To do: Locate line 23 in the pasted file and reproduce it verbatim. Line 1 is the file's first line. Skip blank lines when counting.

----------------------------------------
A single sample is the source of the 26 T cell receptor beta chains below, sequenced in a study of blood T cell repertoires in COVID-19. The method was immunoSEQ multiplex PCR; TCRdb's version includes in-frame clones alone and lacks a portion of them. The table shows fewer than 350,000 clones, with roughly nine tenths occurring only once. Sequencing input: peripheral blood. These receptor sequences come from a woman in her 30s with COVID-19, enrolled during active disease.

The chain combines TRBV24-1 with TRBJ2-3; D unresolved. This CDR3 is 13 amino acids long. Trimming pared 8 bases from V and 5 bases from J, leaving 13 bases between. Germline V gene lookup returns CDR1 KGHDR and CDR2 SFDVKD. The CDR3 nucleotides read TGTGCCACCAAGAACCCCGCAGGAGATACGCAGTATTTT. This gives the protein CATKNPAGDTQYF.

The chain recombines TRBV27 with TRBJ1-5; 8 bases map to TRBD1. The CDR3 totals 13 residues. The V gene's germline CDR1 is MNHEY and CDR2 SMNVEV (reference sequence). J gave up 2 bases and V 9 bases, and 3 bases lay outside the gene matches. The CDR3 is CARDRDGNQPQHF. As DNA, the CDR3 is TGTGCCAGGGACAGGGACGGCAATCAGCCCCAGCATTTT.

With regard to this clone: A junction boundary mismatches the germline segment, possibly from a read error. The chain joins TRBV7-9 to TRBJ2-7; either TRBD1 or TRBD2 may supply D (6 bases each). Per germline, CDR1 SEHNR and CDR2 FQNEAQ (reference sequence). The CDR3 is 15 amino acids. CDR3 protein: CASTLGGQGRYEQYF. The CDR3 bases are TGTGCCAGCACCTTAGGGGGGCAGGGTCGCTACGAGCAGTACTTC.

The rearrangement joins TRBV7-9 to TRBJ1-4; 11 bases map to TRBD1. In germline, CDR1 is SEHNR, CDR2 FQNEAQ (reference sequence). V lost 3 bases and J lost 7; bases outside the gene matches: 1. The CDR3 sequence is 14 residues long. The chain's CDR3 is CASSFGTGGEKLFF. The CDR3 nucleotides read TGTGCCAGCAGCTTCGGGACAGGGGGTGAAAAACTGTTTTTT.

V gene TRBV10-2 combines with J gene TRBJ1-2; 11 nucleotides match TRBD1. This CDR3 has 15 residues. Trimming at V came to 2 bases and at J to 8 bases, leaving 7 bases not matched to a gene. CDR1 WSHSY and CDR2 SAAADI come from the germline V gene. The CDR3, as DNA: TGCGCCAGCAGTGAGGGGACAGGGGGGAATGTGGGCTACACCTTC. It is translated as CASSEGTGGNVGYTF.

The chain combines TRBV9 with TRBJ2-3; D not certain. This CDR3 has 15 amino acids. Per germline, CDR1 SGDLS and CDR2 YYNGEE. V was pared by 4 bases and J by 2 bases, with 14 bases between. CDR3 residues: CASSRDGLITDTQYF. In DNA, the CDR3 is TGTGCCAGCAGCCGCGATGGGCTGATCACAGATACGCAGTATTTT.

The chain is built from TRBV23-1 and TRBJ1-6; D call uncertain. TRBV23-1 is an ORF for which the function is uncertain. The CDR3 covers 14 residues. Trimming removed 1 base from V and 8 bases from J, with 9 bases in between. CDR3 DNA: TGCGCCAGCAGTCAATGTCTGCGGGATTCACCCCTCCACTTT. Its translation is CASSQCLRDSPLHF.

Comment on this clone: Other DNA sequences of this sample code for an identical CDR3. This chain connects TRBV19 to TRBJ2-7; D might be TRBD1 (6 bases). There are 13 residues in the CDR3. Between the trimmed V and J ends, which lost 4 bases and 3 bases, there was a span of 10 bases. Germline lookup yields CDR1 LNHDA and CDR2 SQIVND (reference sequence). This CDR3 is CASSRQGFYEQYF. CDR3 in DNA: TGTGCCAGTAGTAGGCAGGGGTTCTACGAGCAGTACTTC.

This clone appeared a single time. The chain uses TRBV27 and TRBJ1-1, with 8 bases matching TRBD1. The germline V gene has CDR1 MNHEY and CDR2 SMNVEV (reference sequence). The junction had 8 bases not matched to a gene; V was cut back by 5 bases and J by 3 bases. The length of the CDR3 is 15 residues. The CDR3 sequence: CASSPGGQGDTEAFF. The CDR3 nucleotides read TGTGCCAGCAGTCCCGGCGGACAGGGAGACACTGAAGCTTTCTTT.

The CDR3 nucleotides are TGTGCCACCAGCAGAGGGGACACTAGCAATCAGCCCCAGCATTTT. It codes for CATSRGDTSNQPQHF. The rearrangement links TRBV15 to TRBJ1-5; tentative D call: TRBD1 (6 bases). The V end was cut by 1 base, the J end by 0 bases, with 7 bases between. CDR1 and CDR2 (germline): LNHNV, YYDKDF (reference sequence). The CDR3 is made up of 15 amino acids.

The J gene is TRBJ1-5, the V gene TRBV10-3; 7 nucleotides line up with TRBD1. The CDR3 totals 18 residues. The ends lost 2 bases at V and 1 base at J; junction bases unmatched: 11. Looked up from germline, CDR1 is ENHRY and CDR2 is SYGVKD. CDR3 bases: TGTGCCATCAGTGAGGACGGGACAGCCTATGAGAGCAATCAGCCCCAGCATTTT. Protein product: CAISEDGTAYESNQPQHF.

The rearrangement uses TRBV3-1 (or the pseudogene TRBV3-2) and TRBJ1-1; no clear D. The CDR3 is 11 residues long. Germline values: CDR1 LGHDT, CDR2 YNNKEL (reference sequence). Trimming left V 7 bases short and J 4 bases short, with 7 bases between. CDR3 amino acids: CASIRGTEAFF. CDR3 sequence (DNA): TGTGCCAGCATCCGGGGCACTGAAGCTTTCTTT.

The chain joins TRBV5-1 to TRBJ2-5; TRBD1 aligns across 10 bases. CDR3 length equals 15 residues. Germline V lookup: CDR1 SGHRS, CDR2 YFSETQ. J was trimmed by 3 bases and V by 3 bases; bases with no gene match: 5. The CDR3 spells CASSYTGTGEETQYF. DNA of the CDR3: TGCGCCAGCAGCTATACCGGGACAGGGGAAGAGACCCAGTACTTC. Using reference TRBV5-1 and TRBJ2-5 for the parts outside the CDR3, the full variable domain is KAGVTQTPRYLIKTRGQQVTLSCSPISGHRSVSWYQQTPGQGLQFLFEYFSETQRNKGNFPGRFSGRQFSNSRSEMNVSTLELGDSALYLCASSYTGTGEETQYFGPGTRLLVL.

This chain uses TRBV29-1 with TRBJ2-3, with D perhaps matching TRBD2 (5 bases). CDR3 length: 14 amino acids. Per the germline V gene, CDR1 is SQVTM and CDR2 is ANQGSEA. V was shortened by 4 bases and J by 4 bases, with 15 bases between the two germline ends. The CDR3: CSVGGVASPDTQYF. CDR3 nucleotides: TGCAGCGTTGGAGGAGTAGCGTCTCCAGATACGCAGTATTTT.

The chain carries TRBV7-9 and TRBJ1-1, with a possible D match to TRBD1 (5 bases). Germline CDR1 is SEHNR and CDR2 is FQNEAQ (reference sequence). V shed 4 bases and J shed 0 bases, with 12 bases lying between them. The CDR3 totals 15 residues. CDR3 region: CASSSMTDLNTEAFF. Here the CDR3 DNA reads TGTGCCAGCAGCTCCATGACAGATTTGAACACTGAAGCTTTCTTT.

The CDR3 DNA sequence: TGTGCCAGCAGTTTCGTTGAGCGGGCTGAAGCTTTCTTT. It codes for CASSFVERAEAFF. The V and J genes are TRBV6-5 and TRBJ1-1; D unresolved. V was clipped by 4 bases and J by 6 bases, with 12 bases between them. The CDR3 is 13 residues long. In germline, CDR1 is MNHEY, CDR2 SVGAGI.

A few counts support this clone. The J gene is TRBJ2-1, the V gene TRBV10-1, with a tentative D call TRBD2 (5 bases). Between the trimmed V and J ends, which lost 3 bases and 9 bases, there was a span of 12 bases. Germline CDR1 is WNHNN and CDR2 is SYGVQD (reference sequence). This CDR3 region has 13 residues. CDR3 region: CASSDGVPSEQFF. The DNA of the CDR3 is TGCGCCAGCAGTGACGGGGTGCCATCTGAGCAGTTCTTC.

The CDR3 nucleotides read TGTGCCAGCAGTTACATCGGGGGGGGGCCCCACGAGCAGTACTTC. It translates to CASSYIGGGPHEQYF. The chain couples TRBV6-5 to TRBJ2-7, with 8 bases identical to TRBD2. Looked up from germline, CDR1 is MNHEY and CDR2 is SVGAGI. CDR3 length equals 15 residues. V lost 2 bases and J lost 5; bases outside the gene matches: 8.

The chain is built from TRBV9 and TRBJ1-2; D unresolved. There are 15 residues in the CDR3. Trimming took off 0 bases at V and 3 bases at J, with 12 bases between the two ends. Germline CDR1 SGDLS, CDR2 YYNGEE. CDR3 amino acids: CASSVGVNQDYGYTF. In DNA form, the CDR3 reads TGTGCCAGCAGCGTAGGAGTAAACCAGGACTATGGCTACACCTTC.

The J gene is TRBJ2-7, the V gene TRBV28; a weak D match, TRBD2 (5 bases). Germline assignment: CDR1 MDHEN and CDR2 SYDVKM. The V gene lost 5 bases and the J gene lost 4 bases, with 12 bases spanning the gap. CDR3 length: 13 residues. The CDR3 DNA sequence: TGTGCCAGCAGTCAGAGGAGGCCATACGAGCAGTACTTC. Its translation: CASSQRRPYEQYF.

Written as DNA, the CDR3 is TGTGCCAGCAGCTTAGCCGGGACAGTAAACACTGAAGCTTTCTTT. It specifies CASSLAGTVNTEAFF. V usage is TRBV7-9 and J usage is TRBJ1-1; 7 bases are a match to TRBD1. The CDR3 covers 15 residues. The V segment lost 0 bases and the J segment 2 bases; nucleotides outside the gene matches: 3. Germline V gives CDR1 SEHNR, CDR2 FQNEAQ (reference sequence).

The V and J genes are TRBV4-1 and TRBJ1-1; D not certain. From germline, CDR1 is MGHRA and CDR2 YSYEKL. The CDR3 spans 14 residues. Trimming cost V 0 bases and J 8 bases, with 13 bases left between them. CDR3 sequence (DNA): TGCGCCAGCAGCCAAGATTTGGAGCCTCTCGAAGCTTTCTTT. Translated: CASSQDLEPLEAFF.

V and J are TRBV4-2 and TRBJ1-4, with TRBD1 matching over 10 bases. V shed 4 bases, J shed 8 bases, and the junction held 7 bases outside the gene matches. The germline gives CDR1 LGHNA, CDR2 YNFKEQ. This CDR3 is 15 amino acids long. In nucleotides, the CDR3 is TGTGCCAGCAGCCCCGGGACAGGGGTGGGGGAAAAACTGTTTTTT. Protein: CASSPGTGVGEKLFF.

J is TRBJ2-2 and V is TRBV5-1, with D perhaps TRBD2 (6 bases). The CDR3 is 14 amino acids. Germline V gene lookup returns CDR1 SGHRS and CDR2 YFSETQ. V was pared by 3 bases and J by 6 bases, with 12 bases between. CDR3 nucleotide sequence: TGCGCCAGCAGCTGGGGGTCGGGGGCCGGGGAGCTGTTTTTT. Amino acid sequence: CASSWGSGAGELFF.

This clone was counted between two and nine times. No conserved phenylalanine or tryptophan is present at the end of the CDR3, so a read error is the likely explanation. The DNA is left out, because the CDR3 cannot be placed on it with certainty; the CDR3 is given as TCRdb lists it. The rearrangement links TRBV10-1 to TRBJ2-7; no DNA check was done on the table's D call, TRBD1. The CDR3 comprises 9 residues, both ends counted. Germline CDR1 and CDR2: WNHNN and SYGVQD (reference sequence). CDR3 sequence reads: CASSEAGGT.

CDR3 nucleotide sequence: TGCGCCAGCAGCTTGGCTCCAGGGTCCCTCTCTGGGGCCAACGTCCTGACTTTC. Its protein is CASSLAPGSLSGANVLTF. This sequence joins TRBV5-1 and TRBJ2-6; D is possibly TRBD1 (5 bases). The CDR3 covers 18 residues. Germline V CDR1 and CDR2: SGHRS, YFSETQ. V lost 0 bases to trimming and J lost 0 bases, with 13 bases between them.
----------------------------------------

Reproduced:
The V and J genes are TRBV4-1 and TRBJ1-1; D not certain. From germline, CDR1 is MGHRA and CDR2 YSYEKL. The CDR3 spans 14 residues. Trimming cost V 0 bases and J 8 bases, with 13 bases left between them. CDR3 sequence (DNA): TGCGCCAGCAGCCAAGATTTGGAGCCTCTCGAAGCTTTCTTT. Translated: CASSQDLEPLEAFF.